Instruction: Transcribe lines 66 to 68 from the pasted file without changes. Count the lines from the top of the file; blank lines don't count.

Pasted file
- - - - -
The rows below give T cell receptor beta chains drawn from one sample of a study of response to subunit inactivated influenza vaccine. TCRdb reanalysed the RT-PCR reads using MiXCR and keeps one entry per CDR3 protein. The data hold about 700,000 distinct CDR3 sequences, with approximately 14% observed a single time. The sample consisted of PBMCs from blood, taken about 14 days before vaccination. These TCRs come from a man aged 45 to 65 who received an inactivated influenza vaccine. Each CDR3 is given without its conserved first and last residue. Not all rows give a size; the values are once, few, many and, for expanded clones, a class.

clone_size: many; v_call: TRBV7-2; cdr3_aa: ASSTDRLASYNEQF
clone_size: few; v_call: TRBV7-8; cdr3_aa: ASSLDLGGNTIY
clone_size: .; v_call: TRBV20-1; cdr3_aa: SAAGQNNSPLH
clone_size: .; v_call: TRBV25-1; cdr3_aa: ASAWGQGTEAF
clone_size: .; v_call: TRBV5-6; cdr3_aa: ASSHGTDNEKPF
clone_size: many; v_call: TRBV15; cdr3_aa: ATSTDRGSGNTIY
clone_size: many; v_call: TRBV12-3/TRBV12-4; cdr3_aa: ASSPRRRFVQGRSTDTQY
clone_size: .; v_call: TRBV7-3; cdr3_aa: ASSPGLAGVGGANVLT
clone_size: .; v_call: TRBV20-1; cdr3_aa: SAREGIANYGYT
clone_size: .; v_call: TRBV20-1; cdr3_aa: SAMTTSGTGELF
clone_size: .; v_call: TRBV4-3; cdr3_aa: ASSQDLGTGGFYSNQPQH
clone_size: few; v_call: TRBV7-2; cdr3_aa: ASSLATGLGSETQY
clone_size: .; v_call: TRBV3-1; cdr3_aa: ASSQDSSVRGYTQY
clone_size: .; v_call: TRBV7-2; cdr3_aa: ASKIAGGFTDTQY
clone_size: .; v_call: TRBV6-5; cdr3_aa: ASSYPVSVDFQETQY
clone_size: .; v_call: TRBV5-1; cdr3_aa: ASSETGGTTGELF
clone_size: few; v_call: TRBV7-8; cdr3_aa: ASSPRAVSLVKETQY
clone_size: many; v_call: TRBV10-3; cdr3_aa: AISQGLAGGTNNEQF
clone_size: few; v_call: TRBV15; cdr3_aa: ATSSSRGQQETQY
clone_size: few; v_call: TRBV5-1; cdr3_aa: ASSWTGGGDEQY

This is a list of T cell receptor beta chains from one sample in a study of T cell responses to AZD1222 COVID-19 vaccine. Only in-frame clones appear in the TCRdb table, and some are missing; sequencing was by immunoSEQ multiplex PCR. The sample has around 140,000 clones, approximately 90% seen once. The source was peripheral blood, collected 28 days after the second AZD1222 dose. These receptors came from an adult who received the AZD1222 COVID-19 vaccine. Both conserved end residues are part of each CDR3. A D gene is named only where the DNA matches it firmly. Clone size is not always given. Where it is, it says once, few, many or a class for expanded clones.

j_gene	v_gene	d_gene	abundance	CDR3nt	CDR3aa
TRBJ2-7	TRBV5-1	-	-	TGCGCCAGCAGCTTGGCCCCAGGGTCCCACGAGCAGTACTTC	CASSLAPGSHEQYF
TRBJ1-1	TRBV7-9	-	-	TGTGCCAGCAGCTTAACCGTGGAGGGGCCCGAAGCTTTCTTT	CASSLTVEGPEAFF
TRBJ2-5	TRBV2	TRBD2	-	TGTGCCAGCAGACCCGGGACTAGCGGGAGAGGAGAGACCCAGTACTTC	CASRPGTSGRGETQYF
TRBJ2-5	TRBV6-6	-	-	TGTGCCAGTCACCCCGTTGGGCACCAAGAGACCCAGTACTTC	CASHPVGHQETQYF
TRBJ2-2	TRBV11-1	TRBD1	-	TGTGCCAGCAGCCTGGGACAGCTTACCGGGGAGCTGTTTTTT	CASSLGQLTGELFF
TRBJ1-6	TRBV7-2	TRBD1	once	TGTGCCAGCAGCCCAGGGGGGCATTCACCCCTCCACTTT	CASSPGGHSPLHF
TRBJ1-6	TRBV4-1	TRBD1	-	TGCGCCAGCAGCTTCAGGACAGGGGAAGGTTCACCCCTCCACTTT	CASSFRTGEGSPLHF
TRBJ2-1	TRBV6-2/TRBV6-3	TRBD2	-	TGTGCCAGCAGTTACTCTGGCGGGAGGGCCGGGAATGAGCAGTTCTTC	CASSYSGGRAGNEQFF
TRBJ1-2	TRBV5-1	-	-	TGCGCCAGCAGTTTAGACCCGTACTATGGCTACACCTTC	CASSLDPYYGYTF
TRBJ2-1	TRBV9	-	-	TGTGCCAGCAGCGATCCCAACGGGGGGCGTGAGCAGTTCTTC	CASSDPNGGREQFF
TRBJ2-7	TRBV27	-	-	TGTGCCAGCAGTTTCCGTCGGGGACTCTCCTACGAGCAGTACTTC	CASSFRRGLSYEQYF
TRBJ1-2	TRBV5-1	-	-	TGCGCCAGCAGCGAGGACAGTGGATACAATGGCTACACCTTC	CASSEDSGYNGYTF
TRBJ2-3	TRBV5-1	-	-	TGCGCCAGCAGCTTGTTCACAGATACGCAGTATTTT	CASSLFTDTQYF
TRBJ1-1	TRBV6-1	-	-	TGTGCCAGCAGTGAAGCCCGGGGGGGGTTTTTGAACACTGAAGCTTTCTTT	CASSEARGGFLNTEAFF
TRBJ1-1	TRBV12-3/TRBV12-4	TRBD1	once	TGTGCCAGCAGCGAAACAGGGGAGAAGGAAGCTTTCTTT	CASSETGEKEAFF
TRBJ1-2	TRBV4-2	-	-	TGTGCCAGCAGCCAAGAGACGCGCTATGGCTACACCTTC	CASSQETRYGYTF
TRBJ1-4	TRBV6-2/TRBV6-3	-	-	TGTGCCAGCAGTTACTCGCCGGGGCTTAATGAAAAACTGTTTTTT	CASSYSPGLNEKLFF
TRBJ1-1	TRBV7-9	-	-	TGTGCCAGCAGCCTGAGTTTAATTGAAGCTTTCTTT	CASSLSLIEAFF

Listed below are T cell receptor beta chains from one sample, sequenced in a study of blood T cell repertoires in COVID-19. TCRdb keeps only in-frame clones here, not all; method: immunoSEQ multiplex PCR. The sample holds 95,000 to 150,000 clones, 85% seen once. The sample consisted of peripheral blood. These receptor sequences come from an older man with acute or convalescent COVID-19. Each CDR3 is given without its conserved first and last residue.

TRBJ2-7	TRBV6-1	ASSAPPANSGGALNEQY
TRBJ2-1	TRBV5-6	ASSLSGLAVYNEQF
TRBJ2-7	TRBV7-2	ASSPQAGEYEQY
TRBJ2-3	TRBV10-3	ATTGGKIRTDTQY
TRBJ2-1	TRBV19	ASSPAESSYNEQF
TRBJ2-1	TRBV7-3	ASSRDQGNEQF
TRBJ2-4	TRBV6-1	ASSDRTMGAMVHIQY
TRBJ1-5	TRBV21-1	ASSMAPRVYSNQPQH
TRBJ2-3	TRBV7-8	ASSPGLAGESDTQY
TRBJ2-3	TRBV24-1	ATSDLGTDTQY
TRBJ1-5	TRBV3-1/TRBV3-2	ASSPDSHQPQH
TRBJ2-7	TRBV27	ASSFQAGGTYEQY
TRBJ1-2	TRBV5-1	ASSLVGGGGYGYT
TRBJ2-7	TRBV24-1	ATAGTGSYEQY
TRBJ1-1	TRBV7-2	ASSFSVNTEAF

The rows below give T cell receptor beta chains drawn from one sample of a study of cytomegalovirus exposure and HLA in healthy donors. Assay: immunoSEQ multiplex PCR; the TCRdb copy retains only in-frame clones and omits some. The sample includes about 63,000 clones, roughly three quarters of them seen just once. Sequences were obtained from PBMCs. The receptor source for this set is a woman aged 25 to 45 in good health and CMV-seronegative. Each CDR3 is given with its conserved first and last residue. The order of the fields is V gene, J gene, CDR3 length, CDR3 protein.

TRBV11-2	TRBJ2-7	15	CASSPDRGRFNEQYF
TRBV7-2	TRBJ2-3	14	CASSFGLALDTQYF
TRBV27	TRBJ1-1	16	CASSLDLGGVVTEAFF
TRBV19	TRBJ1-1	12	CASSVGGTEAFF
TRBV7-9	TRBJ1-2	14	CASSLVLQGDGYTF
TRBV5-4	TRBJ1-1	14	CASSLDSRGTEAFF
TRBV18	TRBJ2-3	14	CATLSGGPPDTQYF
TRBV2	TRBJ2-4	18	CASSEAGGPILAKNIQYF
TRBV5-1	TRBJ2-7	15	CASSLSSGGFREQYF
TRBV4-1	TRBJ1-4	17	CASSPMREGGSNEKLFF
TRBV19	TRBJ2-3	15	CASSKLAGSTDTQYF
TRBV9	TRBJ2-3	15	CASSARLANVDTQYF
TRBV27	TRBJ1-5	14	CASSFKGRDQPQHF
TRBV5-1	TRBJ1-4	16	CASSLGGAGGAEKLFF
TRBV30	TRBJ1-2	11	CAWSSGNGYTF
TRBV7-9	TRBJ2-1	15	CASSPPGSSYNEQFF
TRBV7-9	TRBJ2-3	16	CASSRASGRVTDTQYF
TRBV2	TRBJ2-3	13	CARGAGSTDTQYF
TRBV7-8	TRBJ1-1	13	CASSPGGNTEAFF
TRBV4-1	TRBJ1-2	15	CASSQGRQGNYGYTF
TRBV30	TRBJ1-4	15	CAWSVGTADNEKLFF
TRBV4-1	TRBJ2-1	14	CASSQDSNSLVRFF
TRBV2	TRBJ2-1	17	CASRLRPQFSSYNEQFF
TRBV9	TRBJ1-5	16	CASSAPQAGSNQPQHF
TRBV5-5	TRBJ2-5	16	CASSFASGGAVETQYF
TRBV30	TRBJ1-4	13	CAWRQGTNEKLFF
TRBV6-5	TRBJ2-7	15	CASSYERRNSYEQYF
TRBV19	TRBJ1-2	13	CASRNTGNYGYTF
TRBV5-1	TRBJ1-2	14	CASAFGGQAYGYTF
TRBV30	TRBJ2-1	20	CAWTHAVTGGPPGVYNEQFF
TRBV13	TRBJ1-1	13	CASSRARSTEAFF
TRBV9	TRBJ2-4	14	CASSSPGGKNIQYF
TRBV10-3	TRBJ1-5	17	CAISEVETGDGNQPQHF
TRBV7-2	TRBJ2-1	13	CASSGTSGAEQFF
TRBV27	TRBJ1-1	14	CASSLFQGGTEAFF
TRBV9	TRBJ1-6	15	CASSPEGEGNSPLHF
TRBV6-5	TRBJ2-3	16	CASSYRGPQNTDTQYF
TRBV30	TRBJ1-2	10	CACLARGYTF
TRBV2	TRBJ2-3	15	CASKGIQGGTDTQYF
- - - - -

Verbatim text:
TRBV2	TRBJ2-4	18	CASSEAGGPILAKNIQYF
TRBV5-1	TRBJ2-7	15	CASSLSSGGFREQYF
TRBV4-1	TRBJ1-4	17	CASSPMREGGSNEKLFF